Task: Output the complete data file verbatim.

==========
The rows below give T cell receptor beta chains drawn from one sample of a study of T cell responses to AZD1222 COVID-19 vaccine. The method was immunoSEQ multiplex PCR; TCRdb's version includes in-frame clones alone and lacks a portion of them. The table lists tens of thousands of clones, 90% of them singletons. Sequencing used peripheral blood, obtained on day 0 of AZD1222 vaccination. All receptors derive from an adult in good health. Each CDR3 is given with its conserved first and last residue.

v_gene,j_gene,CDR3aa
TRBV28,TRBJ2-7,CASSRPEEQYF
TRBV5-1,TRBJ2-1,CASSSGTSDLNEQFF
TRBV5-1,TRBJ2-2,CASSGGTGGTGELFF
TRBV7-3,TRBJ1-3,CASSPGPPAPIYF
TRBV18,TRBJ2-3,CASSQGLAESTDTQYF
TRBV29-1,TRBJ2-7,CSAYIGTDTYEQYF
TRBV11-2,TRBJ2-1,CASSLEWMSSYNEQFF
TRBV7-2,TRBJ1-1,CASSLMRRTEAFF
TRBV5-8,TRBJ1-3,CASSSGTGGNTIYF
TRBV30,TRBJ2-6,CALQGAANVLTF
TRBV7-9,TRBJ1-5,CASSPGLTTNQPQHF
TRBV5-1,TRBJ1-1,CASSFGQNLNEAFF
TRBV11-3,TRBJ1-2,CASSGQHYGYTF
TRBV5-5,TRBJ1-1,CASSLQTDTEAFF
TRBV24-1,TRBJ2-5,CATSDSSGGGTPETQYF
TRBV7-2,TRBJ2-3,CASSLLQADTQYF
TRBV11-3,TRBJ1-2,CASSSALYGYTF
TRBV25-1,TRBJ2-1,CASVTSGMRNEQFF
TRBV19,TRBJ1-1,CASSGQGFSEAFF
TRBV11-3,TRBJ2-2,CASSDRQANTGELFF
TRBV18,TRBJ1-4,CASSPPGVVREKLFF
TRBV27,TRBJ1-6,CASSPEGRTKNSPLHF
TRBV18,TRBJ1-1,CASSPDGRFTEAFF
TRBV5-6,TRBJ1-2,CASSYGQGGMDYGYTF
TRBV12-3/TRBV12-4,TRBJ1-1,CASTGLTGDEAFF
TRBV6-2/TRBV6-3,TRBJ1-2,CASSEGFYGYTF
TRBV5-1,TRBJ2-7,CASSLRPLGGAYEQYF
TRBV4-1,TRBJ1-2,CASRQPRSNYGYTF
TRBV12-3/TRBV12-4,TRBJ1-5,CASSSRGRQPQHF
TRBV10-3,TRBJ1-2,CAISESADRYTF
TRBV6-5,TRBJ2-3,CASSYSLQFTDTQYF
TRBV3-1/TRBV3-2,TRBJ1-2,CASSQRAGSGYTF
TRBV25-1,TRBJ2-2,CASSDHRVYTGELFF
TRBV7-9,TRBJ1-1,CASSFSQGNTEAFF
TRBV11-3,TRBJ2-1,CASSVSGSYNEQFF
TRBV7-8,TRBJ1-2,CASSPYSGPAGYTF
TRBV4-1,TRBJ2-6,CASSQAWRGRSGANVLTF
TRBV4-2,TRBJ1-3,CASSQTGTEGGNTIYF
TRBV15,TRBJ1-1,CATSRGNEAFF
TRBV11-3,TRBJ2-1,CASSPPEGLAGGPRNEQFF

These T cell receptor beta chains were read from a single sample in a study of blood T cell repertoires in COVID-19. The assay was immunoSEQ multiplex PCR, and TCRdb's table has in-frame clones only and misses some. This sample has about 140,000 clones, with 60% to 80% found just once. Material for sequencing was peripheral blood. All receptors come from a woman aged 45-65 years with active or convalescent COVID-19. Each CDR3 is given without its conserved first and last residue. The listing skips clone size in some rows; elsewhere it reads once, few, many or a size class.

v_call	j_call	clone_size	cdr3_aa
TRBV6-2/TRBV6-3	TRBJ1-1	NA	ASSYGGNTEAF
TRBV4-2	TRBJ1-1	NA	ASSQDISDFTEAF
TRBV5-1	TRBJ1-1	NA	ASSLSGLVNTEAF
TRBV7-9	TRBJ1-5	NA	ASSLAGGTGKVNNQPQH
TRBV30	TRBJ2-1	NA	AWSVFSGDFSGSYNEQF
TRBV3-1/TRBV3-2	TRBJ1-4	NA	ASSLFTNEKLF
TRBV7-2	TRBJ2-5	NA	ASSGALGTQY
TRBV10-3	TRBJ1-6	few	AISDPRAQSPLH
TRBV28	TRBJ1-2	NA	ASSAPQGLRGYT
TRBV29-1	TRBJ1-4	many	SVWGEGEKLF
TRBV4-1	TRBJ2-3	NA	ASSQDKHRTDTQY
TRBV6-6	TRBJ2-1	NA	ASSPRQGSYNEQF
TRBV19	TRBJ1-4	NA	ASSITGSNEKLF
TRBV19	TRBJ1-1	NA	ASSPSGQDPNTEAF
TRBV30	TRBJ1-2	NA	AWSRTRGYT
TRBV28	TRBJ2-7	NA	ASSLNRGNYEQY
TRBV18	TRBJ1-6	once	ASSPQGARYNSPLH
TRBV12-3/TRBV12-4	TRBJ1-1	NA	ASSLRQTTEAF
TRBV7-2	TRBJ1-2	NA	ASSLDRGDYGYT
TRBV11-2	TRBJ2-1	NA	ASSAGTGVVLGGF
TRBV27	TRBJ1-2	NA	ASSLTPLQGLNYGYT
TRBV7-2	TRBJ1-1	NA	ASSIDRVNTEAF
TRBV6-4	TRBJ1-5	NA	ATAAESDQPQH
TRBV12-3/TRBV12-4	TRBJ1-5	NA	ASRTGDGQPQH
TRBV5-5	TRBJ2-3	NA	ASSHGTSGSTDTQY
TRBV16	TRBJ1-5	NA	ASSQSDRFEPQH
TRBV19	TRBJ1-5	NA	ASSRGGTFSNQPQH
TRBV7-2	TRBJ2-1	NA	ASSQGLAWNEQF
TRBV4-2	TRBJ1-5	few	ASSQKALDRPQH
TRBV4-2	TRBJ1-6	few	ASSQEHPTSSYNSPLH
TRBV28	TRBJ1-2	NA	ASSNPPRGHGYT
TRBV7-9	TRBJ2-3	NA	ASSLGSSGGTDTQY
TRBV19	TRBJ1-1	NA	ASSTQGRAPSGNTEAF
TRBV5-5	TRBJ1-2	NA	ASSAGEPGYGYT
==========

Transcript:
The rows below give T cell receptor beta chains drawn from one sample of a study of T cell responses to AZD1222 COVID-19 vaccine. The method was immunoSEQ multiplex PCR; TCRdb's version includes in-frame clones alone and lacks a portion of them. The table lists tens of thousands of clones, 90% of them singletons. Sequencing used peripheral blood, obtained on day 0 of AZD1222 vaccination. All receptors derive from an adult in good health. Each CDR3 is given with its conserved first and last residue.

v_gene,j_gene,CDR3aa
TRBV28,TRBJ2-7,CASSRPEEQYF
TRBV5-1,TRBJ2-1,CASSSGTSDLNEQFF
TRBV5-1,TRBJ2-2,CASSGGTGGTGELFF
TRBV7-3,TRBJ1-3,CASSPGPPAPIYF
TRBV18,TRBJ2-3,CASSQGLAESTDTQYF
TRBV29-1,TRBJ2-7,CSAYIGTDTYEQYF
TRBV11-2,TRBJ2-1,CASSLEWMSSYNEQFF
TRBV7-2,TRBJ1-1,CASSLMRRTEAFF
TRBV5-8,TRBJ1-3,CASSSGTGGNTIYF
TRBV30,TRBJ2-6,CALQGAANVLTF
TRBV7-9,TRBJ1-5,CASSPGLTTNQPQHF
TRBV5-1,TRBJ1-1,CASSFGQNLNEAFF
TRBV11-3,TRBJ1-2,CASSGQHYGYTF
TRBV5-5,TRBJ1-1,CASSLQTDTEAFF
TRBV24-1,TRBJ2-5,CATSDSSGGGTPETQYF
TRBV7-2,TRBJ2-3,CASSLLQADTQYF
TRBV11-3,TRBJ1-2,CASSSALYGYTF
TRBV25-1,TRBJ2-1,CASVTSGMRNEQFF
TRBV19,TRBJ1-1,CASSGQGFSEAFF
TRBV11-3,TRBJ2-2,CASSDRQANTGELFF
TRBV18,TRBJ1-4,CASSPPGVVREKLFF
TRBV27,TRBJ1-6,CASSPEGRTKNSPLHF
TRBV18,TRBJ1-1,CASSPDGRFTEAFF
TRBV5-6,TRBJ1-2,CASSYGQGGMDYGYTF
TRBV12-3/TRBV12-4,TRBJ1-1,CASTGLTGDEAFF
TRBV6-2/TRBV6-3,TRBJ1-2,CASSEGFYGYTF
TRBV5-1,TRBJ2-7,CASSLRPLGGAYEQYF
TRBV4-1,TRBJ1-2,CASRQPRSNYGYTF
TRBV12-3/TRBV12-4,TRBJ1-5,CASSSRGRQPQHF
TRBV10-3,TRBJ1-2,CAISESADRYTF
TRBV6-5,TRBJ2-3,CASSYSLQFTDTQYF
TRBV3-1/TRBV3-2,TRBJ1-2,CASSQRAGSGYTF
TRBV25-1,TRBJ2-2,CASSDHRVYTGELFF
TRBV7-9,TRBJ1-1,CASSFSQGNTEAFF
TRBV11-3,TRBJ2-1,CASSVSGSYNEQFF
TRBV7-8,TRBJ1-2,CASSPYSGPAGYTF
TRBV4-1,TRBJ2-6,CASSQAWRGRSGANVLTF
TRBV4-2,TRBJ1-3,CASSQTGTEGGNTIYF
TRBV15,TRBJ1-1,CATSRGNEAFF
TRBV11-3,TRBJ2-1,CASSPPEGLAGGPRNEQFF

These T cell receptor beta chains were read from a single sample in a study of blood T cell repertoires in COVID-19. The assay was immunoSEQ multiplex PCR, and TCRdb's table has in-frame clones only and misses some. This sample has about 140,000 clones, with 60% to 80% found just once. Material for sequencing was peripheral blood. All receptors come from a woman aged 45-65 years with active or convalescent COVID-19. Each CDR3 is given without its conserved first and last residue. The listing skips clone size in some rows; elsewhere it reads once, few, many or a size class.

v_call	j_call	clone_size	cdr3_aa
TRBV6-2/TRBV6-3	TRBJ1-1	NA	ASSYGGNTEAF
TRBV4-2	TRBJ1-1	NA	ASSQDISDFTEAF
TRBV5-1	TRBJ1-1	NA	ASSLSGLVNTEAF
TRBV7-9	TRBJ1-5	NA	ASSLAGGTGKVNNQPQH
TRBV30	TRBJ2-1	NA	AWSVFSGDFSGSYNEQF
TRBV3-1/TRBV3-2	TRBJ1-4	NA	ASSLFTNEKLF
TRBV7-2	TRBJ2-5	NA	ASSGALGTQY
TRBV10-3	TRBJ1-6	few	AISDPRAQSPLH
TRBV28	TRBJ1-2	NA	ASSAPQGLRGYT
TRBV29-1	TRBJ1-4	many	SVWGEGEKLF
TRBV4-1	TRBJ2-3	NA	ASSQDKHRTDTQY
TRBV6-6	TRBJ2-1	NA	ASSPRQGSYNEQF
TRBV19	TRBJ1-4	NA	ASSITGSNEKLF
TRBV19	TRBJ1-1	NA	ASSPSGQDPNTEAF
TRBV30	TRBJ1-2	NA	AWSRTRGYT
TRBV28	TRBJ2-7	NA	ASSLNRGNYEQY
TRBV18	TRBJ1-6	once	ASSPQGARYNSPLH
TRBV12-3/TRBV12-4	TRBJ1-1	NA	ASSLRQTTEAF
TRBV7-2	TRBJ1-2	NA	ASSLDRGDYGYT
TRBV11-2	TRBJ2-1	NA	ASSAGTGVVLGGF
TRBV27	TRBJ1-2	NA	ASSLTPLQGLNYGYT
TRBV7-2	TRBJ1-1	NA	ASSIDRVNTEAF
TRBV6-4	TRBJ1-5	NA	ATAAESDQPQH
TRBV12-3/TRBV12-4	TRBJ1-5	NA	ASRTGDGQPQH
TRBV5-5	TRBJ2-3	NA	ASSHGTSGSTDTQY
TRBV16	TRBJ1-5	NA	ASSQSDRFEPQH
TRBV19	TRBJ1-5	NA	ASSRGGTFSNQPQH
TRBV7-2	TRBJ2-1	NA	ASSQGLAWNEQF
TRBV4-2	TRBJ1-5	few	ASSQKALDRPQH
TRBV4-2	TRBJ1-6	few	ASSQEHPTSSYNSPLH
TRBV28	TRBJ1-2	NA	ASSNPPRGHGYT
TRBV7-9	TRBJ2-3	NA	ASSLGSSGGTDTQY
TRBV19	TRBJ1-1	NA	ASSTQGRAPSGNTEAF
TRBV5-5	TRBJ1-2	NA	ASSAGEPGYGYT